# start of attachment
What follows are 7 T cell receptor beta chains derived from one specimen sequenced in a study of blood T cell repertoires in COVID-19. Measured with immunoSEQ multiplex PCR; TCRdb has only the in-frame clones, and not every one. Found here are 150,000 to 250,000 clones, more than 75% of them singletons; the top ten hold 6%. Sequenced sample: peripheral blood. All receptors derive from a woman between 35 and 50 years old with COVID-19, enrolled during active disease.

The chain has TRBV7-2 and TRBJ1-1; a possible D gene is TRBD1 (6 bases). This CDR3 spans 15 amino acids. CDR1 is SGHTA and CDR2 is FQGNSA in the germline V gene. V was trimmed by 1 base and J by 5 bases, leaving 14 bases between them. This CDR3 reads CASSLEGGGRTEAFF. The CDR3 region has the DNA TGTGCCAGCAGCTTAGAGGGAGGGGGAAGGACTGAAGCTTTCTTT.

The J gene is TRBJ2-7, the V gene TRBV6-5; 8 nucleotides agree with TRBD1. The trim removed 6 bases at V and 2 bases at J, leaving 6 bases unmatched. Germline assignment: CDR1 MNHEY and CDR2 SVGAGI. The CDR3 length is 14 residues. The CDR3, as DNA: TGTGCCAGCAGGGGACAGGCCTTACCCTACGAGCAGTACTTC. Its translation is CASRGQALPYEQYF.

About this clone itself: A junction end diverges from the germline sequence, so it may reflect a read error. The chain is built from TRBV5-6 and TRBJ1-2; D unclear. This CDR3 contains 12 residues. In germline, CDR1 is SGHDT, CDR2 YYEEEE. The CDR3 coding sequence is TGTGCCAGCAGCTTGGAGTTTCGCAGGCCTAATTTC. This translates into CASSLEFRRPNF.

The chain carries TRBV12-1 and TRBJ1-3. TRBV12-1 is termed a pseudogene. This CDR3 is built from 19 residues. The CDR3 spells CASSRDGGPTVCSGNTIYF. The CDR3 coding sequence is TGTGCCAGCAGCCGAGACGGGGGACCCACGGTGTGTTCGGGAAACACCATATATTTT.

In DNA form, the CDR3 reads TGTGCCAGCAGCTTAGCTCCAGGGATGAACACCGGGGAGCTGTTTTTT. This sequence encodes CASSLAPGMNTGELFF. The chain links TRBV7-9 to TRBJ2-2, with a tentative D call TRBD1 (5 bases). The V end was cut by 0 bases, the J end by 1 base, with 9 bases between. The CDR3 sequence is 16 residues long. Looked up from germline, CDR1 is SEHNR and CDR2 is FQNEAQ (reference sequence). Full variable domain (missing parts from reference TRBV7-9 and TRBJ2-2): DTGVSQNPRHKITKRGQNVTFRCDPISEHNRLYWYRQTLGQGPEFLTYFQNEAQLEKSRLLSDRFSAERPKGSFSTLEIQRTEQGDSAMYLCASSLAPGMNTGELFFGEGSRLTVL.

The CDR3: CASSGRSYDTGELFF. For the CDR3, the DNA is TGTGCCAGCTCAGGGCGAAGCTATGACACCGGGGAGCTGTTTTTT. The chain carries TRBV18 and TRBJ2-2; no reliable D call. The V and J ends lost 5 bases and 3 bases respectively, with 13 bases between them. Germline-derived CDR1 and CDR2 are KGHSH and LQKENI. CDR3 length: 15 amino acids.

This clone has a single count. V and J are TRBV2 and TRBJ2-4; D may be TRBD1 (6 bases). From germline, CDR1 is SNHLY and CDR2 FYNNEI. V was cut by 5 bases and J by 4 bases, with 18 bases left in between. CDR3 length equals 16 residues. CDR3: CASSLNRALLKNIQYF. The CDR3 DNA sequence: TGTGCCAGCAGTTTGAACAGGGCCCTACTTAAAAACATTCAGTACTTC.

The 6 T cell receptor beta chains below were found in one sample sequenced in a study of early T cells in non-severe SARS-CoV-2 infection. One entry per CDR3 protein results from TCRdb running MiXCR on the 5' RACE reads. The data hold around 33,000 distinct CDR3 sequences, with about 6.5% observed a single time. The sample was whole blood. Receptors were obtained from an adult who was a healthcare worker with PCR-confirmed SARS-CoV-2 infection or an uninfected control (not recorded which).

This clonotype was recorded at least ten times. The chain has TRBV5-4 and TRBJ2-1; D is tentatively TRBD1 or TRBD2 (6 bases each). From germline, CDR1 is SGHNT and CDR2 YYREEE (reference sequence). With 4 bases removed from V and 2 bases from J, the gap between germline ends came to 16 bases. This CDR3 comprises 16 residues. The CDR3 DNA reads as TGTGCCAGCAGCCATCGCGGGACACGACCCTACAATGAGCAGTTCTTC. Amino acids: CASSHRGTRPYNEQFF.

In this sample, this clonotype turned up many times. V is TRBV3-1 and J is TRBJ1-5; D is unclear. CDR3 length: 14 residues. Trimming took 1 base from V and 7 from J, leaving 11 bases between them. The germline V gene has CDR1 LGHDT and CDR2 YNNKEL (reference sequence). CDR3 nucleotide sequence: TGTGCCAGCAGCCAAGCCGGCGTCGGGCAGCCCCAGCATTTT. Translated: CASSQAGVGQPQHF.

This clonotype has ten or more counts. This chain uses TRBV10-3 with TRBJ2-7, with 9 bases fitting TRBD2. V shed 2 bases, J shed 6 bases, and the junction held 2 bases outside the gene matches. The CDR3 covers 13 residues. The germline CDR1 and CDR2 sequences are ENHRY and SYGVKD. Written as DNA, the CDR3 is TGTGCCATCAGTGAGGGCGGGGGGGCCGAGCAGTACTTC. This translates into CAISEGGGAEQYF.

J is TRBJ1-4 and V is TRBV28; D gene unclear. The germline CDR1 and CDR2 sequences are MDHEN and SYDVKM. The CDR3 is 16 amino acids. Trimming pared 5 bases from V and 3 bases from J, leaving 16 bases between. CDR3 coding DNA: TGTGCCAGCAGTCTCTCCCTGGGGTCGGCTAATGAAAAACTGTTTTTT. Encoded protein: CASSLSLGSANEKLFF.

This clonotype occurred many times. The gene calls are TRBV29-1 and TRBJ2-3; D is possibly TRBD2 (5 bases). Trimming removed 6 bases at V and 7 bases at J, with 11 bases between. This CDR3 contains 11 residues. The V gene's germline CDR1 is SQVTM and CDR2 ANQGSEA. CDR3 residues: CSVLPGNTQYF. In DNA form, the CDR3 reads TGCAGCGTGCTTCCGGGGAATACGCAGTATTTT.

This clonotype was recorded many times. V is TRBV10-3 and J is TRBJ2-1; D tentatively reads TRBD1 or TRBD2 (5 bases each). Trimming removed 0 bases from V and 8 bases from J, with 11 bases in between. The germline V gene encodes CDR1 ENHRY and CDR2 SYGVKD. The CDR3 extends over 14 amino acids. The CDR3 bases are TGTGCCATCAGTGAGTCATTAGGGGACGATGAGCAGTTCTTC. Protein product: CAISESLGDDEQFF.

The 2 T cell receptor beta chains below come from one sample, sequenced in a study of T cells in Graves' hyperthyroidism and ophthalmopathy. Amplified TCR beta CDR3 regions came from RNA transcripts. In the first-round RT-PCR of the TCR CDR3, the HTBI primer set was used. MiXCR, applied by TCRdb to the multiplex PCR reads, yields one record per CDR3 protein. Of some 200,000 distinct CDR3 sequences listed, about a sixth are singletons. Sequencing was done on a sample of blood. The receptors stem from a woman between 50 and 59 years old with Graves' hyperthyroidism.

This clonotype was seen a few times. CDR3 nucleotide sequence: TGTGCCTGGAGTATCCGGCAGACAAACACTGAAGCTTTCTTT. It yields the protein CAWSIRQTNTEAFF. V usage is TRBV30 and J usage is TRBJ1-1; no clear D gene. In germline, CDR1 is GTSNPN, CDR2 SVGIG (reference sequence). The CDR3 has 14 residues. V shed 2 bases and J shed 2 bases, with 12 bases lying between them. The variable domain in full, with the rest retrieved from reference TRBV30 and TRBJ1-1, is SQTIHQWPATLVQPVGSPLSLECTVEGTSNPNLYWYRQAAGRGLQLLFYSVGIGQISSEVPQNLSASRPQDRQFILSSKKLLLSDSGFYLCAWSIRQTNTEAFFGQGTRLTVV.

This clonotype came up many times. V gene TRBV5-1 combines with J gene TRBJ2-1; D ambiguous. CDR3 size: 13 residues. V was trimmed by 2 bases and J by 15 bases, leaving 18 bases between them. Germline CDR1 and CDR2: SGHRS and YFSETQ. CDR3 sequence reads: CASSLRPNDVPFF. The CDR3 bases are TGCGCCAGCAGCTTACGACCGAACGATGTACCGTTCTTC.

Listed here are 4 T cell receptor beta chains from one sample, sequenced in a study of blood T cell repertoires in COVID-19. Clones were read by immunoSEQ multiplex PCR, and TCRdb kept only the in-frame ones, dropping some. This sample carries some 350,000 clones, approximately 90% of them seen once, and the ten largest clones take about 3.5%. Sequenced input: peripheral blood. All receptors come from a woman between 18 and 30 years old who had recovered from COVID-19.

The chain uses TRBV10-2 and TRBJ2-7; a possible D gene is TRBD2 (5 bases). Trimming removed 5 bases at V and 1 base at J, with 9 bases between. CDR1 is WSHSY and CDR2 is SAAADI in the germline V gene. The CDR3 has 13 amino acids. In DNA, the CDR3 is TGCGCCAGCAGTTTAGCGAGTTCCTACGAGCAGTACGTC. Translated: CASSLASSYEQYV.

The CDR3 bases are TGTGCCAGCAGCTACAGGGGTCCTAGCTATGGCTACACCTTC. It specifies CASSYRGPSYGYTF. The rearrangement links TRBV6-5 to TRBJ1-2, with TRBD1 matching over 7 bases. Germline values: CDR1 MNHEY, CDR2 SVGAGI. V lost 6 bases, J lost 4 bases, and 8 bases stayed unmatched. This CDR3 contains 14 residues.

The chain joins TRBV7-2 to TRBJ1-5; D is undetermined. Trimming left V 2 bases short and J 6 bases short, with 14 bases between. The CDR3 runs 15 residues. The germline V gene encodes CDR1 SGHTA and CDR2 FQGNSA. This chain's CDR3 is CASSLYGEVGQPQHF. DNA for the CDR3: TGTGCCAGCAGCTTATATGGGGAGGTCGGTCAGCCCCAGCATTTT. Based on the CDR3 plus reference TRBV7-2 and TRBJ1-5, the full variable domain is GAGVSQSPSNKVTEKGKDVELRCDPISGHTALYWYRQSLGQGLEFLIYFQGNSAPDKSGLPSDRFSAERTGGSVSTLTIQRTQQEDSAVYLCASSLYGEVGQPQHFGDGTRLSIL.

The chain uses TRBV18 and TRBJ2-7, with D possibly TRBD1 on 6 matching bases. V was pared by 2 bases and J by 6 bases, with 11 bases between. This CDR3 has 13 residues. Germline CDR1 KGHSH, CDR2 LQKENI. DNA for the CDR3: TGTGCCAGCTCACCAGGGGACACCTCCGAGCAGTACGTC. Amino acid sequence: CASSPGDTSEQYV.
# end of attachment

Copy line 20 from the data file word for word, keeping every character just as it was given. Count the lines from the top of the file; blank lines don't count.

The chain uses TRBV10-2 and TRBJ2-7; a possible D gene is TRBD2 (5 bases). Trimming removed 5 bases at V and 1 base at J, with 9 bases between. CDR1 is WSHSY and CDR2 is SAAADI in the germline V gene. The CDR3 has 13 amino acids. In DNA, the CDR3 is TGCGCCAGCAGTTTAGCGAGTTCCTACGAGCAGTACGTC. Translated: CASSLASSYEQYV.